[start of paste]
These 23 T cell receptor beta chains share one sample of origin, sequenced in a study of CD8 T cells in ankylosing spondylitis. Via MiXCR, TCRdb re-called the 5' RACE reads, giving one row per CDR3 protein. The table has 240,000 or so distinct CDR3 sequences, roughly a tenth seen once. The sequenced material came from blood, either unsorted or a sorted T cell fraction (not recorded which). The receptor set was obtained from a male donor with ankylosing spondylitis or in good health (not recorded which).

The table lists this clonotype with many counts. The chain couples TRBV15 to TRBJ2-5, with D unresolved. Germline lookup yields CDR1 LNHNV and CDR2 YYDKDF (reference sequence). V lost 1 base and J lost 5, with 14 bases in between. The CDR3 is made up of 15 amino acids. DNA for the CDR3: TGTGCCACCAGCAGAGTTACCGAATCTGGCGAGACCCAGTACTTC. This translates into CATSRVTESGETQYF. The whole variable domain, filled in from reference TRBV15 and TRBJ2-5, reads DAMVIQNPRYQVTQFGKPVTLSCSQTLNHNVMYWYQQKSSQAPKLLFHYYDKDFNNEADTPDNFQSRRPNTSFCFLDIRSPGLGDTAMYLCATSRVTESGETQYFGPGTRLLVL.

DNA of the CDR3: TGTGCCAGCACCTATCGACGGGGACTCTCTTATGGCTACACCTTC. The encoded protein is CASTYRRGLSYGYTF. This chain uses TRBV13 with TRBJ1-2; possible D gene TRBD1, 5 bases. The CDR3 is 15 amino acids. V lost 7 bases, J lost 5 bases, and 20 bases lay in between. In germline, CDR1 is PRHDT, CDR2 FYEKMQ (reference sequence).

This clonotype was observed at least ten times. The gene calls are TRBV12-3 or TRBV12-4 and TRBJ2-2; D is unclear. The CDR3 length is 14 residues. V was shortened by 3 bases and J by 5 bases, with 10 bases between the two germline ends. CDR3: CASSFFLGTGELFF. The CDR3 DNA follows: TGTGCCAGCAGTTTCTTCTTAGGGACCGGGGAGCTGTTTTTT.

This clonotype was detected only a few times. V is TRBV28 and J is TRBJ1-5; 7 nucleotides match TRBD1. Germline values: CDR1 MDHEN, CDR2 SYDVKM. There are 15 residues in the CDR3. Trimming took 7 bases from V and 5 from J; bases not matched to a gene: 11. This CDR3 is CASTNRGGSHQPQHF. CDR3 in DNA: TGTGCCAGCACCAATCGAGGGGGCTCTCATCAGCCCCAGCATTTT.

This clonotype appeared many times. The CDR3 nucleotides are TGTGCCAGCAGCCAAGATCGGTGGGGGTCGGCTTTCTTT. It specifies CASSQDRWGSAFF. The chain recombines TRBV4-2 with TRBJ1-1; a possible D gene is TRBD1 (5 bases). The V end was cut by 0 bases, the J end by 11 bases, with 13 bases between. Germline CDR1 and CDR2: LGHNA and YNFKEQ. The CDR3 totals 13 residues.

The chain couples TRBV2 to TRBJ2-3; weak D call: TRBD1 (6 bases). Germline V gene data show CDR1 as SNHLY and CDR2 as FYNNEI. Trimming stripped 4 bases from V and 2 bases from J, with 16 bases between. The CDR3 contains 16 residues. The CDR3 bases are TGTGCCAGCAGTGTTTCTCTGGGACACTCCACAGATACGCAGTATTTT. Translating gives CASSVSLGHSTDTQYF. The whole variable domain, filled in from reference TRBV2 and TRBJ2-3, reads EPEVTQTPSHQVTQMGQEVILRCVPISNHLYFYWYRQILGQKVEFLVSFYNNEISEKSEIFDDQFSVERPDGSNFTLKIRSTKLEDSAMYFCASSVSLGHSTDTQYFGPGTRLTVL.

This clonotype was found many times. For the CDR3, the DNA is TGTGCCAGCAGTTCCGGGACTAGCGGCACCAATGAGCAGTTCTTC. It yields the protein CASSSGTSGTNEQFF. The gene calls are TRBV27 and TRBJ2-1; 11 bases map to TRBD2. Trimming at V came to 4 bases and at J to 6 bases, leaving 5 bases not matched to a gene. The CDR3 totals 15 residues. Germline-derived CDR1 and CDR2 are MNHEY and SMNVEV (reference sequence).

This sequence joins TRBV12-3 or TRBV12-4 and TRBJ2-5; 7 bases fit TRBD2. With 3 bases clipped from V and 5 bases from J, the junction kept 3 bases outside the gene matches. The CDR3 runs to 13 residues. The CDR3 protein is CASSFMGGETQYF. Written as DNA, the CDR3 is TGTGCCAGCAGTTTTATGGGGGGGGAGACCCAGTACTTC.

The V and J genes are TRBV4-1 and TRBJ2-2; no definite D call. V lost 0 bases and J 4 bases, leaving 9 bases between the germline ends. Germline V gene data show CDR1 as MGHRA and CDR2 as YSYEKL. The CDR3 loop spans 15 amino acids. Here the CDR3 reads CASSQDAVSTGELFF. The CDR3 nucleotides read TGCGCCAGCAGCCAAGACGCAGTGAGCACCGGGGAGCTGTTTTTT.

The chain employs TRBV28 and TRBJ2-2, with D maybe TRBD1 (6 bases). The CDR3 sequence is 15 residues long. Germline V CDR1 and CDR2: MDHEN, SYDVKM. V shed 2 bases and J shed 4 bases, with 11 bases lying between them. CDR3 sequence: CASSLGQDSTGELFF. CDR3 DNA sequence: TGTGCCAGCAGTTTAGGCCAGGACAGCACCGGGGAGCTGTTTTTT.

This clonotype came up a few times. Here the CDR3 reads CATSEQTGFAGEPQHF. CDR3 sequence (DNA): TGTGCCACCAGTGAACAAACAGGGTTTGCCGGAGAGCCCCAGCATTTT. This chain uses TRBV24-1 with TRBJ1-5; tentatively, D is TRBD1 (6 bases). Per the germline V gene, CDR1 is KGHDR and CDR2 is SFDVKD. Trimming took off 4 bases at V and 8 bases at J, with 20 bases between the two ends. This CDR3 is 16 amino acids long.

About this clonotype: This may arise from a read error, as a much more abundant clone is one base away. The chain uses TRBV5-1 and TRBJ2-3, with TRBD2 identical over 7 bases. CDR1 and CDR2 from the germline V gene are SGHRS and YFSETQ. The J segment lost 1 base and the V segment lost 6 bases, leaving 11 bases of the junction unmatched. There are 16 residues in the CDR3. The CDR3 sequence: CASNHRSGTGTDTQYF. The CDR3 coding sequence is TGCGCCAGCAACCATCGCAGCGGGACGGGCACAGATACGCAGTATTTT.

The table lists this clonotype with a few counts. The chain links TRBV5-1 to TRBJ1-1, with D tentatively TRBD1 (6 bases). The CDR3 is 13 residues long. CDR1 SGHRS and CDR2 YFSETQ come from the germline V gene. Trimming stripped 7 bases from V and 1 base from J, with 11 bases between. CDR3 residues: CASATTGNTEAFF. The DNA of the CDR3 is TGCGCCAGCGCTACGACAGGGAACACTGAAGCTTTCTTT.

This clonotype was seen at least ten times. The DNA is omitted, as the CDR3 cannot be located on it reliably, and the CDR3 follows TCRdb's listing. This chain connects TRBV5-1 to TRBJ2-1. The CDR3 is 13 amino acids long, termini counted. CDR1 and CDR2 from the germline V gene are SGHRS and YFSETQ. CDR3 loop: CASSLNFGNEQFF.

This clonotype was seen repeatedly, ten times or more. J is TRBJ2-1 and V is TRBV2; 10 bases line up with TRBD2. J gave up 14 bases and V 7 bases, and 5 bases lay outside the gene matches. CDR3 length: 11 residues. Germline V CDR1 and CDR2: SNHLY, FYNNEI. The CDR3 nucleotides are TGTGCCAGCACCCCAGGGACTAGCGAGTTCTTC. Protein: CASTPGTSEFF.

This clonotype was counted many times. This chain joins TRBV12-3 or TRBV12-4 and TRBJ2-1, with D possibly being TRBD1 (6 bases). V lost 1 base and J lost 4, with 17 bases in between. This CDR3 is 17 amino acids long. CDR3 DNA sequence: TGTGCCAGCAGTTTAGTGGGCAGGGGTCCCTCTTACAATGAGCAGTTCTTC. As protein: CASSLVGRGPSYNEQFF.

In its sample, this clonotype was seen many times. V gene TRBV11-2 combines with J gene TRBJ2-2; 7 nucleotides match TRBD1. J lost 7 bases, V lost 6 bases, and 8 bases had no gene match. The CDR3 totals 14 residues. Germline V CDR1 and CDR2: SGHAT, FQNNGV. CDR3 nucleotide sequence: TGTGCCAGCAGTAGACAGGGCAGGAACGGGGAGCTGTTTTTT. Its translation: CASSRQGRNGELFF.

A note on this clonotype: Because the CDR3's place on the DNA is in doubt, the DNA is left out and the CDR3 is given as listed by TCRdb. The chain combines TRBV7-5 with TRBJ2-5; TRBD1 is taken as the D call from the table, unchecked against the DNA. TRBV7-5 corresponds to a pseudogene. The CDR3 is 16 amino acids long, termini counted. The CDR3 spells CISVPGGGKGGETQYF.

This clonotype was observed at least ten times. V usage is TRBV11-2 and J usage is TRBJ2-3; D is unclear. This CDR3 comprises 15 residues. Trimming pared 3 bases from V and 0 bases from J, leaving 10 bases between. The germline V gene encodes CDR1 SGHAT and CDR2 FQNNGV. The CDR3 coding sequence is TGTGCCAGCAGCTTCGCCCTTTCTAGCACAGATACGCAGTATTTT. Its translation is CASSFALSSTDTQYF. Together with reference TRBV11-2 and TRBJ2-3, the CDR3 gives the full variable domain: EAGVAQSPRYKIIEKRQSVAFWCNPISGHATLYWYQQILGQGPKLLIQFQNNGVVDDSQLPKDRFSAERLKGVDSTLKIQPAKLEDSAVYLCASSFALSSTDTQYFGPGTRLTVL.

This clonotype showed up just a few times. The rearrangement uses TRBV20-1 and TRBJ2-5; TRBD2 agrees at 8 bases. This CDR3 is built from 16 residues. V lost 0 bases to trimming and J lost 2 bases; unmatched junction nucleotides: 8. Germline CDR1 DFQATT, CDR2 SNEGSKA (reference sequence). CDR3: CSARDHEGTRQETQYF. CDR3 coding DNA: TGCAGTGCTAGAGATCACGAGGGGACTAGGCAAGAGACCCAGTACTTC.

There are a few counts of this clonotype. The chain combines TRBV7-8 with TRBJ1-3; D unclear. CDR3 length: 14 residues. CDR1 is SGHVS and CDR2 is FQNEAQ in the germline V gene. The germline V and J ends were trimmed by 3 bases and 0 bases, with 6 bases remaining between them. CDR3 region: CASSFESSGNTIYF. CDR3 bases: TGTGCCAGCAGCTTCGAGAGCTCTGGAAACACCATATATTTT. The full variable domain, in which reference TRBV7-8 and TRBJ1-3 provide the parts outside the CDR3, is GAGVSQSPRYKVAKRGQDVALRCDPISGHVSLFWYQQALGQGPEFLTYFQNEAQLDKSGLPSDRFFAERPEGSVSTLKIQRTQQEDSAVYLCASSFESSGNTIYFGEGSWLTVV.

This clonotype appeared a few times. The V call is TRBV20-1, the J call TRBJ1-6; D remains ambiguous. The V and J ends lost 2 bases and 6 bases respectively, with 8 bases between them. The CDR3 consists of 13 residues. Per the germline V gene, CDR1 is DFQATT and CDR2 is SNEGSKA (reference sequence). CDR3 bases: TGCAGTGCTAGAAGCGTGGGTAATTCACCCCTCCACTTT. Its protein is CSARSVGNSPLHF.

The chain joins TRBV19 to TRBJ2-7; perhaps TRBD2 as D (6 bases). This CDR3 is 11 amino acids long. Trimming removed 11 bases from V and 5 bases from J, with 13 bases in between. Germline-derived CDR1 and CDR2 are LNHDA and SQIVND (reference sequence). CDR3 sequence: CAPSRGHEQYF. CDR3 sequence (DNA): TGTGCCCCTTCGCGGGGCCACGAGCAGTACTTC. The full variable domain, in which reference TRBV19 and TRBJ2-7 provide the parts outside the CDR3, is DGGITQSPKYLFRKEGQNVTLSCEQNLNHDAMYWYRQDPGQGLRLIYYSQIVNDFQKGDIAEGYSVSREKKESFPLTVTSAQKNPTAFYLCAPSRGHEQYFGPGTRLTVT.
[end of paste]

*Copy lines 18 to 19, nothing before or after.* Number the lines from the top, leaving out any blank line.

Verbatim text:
In its sample, this clonotype was seen many times. V gene TRBV11-2 combines with J gene TRBJ2-2; 7 nucleotides match TRBD1. J lost 7 bases, V lost 6 bases, and 8 bases had no gene match. The CDR3 totals 14 residues. Germline V CDR1 and CDR2: SGHAT, FQNNGV. CDR3 nucleotide sequence: TGTGCCAGCAGTAGACAGGGCAGGAACGGGGAGCTGTTTTTT. Its translation: CASSRQGRNGELFF.

A note on this clonotype: Because the CDR3's place on the DNA is in doubt, the DNA is left out and the CDR3 is given as listed by TCRdb. The chain combines TRBV7-5 with TRBJ2-5; TRBD1 is taken as the D call from the table, unchecked against the DNA. TRBV7-5 corresponds to a pseudogene. The CDR3 is 16 amino acids long, termini counted. The CDR3 spells CISVPGGGKGGETQYF.